Technical Reports

Tank Car Relief Valve Requirements for Liquid Poison Inhalation Hazard Lading

  • 01
  • Aug
  • 2002
AUTHOR: Peter Conlon, Milton R. Johnson, Michael Grolmes
SUBJECT: Hazardous Materials
KEYWORDS: Tank Car, Hazardous Materials, Pressure Relief Valve, Poison Inhalation Hazard, Thermally Reactive Materials, Polymerizable Materials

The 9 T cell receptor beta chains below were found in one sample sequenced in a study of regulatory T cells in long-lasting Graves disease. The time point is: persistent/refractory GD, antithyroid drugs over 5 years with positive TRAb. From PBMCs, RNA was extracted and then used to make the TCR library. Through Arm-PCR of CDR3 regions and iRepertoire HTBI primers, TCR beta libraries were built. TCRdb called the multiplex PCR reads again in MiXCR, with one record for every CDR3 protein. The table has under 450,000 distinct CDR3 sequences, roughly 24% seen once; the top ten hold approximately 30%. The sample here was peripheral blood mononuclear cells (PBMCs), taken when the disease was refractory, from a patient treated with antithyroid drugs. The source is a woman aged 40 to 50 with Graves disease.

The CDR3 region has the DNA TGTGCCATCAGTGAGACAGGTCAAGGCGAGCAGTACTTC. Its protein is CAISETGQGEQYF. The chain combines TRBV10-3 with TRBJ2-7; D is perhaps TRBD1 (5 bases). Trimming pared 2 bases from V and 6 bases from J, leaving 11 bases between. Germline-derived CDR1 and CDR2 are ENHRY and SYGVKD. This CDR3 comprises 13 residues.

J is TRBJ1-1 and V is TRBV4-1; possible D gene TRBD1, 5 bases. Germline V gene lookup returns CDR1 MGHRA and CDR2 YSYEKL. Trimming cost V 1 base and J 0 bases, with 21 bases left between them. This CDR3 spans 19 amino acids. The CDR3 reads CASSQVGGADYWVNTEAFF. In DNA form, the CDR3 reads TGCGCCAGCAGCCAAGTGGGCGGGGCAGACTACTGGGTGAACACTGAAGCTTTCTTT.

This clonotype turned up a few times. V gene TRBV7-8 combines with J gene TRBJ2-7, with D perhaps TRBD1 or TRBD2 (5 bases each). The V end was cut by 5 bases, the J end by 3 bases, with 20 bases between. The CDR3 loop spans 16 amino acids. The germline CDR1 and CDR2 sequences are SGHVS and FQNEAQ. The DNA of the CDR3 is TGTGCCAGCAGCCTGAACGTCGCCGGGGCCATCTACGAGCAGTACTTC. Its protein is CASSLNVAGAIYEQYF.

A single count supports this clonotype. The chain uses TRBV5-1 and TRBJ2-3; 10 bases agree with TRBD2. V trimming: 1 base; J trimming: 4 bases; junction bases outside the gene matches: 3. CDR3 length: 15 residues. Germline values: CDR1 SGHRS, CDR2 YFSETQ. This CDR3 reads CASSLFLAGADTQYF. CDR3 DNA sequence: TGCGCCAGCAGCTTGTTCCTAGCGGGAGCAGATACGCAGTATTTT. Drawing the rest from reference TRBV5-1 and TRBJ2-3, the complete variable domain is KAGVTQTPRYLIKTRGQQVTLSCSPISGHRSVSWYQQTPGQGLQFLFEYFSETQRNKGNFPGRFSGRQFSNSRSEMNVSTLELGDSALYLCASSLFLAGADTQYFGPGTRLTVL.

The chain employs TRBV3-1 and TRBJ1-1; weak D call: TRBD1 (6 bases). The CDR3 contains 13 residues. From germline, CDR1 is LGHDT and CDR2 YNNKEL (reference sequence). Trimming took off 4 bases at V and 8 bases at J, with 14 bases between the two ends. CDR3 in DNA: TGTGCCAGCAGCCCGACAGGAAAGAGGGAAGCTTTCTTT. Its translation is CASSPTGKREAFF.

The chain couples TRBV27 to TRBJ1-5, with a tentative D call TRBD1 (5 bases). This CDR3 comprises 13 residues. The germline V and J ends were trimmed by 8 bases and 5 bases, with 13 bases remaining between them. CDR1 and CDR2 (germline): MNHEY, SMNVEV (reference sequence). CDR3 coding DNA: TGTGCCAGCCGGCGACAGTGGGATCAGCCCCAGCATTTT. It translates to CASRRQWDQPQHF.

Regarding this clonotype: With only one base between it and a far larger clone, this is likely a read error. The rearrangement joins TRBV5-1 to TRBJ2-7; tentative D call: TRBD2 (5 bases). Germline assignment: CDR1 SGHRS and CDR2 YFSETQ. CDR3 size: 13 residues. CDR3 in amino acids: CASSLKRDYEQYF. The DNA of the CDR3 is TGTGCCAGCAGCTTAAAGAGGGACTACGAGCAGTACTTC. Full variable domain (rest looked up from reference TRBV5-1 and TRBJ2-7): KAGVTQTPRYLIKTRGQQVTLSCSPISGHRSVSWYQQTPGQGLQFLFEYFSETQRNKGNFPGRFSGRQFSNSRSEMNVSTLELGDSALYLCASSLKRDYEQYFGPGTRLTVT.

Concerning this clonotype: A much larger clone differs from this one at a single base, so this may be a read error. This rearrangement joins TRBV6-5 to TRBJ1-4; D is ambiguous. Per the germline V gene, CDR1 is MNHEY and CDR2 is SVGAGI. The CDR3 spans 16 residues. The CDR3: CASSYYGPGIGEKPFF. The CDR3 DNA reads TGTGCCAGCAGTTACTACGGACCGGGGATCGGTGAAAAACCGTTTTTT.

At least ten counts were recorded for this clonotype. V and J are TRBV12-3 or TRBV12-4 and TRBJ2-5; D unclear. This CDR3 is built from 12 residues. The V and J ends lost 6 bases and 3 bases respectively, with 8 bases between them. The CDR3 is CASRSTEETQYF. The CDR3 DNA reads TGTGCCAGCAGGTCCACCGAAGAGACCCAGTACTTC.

ABSTRACT: Analyses were performed by Transportation Technology Center, Inc., a subsidiary of the Association of American Railroads, to determine if the changes made to Chapter 49 of the Code of Federal Regulations under docket HM-181 for the selection pressure relief valves used on tank cars transporting liquid materials designated as poison inhalation hazard (PIH) would affect safety. Also considered were the implications for other materials that are thermally reactive, polymerizable, or dangerous when wet. Key findings are: 1) The start-to-discharge pressure of a pressure relief valve on a tank car used to transport PIH materials is not a significant factor in the survival of the car when subjected to a 1 00-minute pool fire provided a large enough flow capacity is chosen for the valve; 2) If the overturned car case is to be included in the conditions to be considered by the regulations, it is recommended that the criterion for the pressure in the tank not exceeding the flow capacity of the valve not apply; 3) Although pressure relief design methods for polymerizable and thermally reactive materials are not considered in current regulations, survival of a 1 00-minute fire is likely for most cases; 4) The relatively high start to discharge pressures used in present tank car safety relief devices are an impediment to achieving practical sized pressure relief for most runaway reaction scenarios.